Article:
The National Endowment for Financial Education (NEFE) is proud to be a sponsor of the annual Jump$tart National Educator Conference. Each year, NEFE and the High School Financial Planning Program directly sponsor five educators to attend the conference.
The 2020 Jump$tart National Educator Conference was cancelled due to the COVID-19 pandemic, but we still wish to recognize the five educators chosen this year by NEFE and HSFPP. Read on to hear their stories.
Theodore Barton | The Early College at Forsyth Tech | Winston-Salem, NC
“We've all been there: teaching something like quantitative easing and seeing a sea of blank faces stare back. Early on in teaching financial education, however, I recognized the value of using my personal story to establish the relevance and importance of financial literacy. My favorite "Aha!" moments--where a student "gets" a financial lesson on a personal level--happen in my office. Building relationships with students is a pedagogical priority, and I have been lucky enough to work with students as the Coronavirus began to loom. Specifically, a student and I were chatting in my office this past March. He was freaked out because both parents were facing furloughs. He felt helpless and without control. We began by discussing financial responsibility throughout college, but over several meetings, we were able to talk through key concepts like basic investing in mutual funds, the importance of an emergency fund, and how insurance works. Those conversations have a relevance unlike conversations in Math or English and left feeling empowered to take control of his financial future. There’s really nothing like it when it comes to teaching.”
Danielle Giannotti | Tanque Verde High School | Tuscon, AZ
“I am new to teaching personal finance for the next school year (2020-2021), but I have taught other high school math classes during the current 2019-2020 school year. I also worked as a counselor, where I taught guidance lessons regarding financial education, particularly around paying for college. The one time that really sticks out to me when a student "got" the lesson I was teaching was around applying for FAFSA and scholarships. The student received their first scholarship offer after writing an essay with some guidance from me and a teacher. When we sat down and looked at the cost of college (tuition, books, room/board, etc). it seemed to "hit" the student that the few hundred-dollar scholarship they received would pay for their books, which they would otherwise have to pay for themselves. The student said, "It's kind of like getting a gift card for college!" After that the student continued to pursue smart ways to receive money to go to college by researching scholarships and how much to take out in student loans to set themselves up for success in paying for college without getting too far into debt.”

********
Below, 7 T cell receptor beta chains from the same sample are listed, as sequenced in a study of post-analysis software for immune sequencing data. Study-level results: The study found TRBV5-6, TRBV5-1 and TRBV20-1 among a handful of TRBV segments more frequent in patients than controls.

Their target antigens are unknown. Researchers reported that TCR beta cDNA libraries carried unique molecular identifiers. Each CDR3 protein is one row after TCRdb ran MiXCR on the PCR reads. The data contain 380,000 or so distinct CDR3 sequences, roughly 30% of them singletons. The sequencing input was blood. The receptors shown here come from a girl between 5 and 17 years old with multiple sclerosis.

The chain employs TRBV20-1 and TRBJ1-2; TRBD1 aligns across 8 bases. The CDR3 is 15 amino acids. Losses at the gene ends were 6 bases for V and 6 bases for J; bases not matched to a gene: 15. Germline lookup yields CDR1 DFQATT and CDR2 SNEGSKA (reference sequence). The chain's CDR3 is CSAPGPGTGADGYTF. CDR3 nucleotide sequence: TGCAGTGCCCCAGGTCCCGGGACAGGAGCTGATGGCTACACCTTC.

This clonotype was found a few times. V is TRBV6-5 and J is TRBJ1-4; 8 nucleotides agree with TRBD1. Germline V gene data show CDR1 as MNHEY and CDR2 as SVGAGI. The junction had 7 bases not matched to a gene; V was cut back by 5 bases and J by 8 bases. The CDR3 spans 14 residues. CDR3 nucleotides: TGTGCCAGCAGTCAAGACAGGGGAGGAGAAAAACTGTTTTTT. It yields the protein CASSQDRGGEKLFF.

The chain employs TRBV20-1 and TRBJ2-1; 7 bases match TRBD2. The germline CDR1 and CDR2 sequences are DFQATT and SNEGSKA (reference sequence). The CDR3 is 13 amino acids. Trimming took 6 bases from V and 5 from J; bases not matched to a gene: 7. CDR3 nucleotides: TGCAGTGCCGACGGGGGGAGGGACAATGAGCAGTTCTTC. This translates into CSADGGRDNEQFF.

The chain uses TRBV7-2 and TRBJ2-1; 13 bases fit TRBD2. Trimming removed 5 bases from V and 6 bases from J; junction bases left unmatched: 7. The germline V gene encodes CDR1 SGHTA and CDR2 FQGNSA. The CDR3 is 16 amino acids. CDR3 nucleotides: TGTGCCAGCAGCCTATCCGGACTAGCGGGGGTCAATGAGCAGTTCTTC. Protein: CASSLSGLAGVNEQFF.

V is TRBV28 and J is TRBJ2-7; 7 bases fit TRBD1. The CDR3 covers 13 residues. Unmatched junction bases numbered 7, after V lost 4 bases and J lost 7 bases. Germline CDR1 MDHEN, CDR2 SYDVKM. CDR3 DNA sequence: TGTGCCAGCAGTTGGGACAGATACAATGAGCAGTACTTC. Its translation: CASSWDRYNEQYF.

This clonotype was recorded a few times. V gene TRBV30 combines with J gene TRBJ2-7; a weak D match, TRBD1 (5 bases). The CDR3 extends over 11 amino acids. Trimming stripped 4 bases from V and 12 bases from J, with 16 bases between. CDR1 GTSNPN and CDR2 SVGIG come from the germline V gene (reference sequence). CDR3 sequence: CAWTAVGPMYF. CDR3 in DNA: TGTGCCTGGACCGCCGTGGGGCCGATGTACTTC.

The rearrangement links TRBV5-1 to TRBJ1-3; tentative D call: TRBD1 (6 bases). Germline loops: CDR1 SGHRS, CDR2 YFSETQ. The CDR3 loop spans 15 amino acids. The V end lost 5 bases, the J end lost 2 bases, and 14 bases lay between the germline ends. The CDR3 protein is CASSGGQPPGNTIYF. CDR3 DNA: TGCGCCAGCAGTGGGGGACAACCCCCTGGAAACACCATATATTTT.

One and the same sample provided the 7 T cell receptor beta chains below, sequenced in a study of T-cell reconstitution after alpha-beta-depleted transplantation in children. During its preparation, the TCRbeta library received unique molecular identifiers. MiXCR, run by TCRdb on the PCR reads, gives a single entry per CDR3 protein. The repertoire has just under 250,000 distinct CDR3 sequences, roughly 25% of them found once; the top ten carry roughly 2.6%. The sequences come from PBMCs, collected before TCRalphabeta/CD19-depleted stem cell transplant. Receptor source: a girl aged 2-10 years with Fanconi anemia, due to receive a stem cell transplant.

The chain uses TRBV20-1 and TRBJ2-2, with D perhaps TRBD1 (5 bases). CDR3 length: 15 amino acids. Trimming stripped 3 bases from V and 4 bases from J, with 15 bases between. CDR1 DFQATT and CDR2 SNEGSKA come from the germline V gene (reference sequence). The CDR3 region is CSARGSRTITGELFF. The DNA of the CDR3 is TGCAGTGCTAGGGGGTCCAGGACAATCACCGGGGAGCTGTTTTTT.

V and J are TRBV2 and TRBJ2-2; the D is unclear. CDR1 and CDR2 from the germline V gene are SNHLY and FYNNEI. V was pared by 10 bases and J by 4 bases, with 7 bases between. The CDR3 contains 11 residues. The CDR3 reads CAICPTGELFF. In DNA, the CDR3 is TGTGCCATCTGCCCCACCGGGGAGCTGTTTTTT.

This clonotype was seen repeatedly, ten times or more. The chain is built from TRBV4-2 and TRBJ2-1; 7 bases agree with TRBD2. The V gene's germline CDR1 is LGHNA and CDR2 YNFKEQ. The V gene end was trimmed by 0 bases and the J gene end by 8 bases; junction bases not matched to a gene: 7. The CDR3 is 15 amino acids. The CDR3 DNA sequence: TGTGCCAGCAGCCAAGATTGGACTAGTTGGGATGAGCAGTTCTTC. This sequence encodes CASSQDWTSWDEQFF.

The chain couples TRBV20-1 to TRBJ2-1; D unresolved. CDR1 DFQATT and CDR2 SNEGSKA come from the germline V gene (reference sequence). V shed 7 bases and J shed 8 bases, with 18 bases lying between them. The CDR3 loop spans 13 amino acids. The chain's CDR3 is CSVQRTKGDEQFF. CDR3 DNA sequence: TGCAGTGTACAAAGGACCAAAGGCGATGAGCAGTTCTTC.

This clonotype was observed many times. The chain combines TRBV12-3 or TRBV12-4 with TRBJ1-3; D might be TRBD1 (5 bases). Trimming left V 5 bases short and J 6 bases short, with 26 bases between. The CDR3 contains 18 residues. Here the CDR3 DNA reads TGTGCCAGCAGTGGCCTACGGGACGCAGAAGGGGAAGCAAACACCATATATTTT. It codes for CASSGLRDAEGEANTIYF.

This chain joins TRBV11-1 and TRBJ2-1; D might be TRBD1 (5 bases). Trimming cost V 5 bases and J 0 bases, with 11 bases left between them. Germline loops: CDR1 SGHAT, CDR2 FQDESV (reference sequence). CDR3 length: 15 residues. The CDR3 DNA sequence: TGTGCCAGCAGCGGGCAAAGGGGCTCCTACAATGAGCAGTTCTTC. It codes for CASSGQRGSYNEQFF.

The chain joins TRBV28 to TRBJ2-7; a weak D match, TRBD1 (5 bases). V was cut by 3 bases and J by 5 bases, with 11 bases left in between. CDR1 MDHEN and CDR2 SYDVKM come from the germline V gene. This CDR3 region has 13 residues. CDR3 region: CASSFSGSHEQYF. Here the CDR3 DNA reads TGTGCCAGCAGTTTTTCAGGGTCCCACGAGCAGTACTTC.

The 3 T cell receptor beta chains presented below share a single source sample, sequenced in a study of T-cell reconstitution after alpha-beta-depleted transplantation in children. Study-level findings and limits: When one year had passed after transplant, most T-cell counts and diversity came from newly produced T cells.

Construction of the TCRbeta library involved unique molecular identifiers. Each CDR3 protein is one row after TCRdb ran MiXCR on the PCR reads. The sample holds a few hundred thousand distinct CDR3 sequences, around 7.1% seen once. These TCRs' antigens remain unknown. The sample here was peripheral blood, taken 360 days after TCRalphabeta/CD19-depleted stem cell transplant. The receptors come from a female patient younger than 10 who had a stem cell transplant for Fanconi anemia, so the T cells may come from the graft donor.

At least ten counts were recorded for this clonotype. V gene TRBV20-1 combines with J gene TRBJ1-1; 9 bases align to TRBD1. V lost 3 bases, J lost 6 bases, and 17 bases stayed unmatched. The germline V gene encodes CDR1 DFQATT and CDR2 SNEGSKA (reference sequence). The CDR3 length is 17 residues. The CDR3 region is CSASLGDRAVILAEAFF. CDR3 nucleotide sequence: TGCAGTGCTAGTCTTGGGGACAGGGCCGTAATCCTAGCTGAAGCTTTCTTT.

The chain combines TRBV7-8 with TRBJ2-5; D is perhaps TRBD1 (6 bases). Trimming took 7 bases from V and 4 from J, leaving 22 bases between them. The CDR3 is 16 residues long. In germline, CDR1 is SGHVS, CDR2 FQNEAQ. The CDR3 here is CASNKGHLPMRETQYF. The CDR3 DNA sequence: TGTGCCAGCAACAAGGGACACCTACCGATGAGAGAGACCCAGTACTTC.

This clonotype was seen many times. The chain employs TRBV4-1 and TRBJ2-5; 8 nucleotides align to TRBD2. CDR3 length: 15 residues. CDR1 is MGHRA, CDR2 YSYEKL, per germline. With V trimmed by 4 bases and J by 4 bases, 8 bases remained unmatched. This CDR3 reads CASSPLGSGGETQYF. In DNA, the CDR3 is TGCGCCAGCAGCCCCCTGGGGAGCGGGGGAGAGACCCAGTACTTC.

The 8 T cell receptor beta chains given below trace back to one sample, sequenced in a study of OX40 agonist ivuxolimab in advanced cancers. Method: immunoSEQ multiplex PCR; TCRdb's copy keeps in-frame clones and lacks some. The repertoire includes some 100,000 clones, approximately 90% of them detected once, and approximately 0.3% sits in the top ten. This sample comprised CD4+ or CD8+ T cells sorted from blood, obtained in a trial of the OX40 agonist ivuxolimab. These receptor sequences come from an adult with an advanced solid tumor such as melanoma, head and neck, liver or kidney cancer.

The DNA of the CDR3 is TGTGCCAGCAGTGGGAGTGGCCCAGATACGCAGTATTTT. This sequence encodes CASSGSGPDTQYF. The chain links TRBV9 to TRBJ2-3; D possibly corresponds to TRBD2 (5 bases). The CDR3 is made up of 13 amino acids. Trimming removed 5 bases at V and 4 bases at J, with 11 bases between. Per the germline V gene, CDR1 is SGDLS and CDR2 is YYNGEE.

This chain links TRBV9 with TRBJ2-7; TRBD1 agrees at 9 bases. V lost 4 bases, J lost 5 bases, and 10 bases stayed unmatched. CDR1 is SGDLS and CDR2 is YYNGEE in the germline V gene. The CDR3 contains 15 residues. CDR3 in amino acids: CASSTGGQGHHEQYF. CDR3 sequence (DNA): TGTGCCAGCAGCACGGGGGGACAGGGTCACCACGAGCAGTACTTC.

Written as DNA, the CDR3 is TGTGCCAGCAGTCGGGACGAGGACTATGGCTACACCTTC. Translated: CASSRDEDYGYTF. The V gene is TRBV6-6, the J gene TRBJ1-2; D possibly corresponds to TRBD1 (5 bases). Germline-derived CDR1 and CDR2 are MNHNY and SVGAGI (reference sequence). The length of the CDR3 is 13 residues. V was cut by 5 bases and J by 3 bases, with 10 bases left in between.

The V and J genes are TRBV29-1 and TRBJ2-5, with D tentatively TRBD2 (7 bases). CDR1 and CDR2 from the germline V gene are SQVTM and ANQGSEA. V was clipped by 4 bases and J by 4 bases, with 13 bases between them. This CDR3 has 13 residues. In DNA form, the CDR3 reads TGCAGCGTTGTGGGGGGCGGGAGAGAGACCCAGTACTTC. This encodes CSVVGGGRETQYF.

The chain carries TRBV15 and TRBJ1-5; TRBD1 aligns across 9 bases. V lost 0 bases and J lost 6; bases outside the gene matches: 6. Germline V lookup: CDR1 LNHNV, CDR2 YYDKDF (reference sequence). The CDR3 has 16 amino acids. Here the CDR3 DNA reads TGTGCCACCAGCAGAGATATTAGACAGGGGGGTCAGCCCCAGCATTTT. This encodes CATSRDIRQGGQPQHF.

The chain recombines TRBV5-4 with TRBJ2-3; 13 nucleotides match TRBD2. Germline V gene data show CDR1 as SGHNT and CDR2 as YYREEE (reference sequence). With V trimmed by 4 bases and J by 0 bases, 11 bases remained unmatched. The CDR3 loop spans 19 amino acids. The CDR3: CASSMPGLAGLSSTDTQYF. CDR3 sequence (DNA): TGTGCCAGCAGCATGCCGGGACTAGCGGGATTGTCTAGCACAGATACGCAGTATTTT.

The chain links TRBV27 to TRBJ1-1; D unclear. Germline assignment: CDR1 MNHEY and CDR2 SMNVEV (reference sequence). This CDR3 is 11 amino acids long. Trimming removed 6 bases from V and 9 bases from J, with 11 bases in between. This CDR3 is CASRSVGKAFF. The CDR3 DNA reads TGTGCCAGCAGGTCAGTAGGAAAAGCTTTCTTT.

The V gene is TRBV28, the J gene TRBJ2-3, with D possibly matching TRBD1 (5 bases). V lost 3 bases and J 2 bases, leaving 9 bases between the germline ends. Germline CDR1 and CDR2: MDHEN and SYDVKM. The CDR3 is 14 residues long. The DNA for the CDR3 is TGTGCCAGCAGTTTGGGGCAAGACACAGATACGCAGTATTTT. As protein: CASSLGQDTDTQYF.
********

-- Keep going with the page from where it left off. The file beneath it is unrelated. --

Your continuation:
Col. Richard Peterson | Plum Senior High School | Plum, PA
“I teach Air Force JROTC and use my NEFE materials 2-3 times monthly. I was polling my graduating cadets to narrow down all their High School classes and select what one class or lesson would they take with them into adulthood. To my surprise, the overwhelming selection was "AFJROTC - the finance lessons". I was taken aback by this a bit because we teach so many "life" lessons like survival, moral courage, communication, and leadership among others. Shortly after this survey one senior cadet, who was entering the Marine Corps, told me he used my lessons on money management to draft a budget, decide how much car he could afford, and make his first purchase (which was a used, dependable, low maintenance cost vehicle). He told me if it wasn't for AFJROTC and specifically the NEFE courses we taught, he would have lost interest in school and might not have graduated. I was stunned because here was a 4.0 student telling me this. The value of NEFE's lesson plans are invaluable and keep our cadets engaged and learning.”
Kimberly Cook | Morristown West High School | Morristown, TN
“I was in line to check out at a department store and a young woman tapped me on the shoulder. She asked if I remembered her. I did but couldn't recall her name because it had been four years since I had her as a student. She said, I just want you to know that I am doing well with my money and my spending. I don't buy unless I have my savings account where it's supposed to be, and I don't buy unless I can pay cash. Her mom interrupted and said that she had taught the family how to budget and save. The young lady was attending a local college and received a scholarship. She budgeted the money as income and paid for all of her books (used) and then paid herself a monthly allowance with the remaining. I knew that I had made an impact on her and her families lives.”
Janet Ginder-Berchick | Payson High School | Payson, AZ
“A smart and lovely young lady whose family is from Mexico brought a piece of mail in that her family received trying to get them to join a predatory lending organization. Because of what she had learned in class about predatory lending, she thought it was suspect and brought it into class for us to evaluate. After we analyzed the fine print, her suspicions were verified and everyone in the room agreed that this was a potentially dangerous "deal" to get involved in. Experiencing the students analyze a real-world situation, apply their knowledge and make an educated evaluation proves they "got" the lesson and so much more. Every teacher's dream to empower students with real world and critical thinking skills!”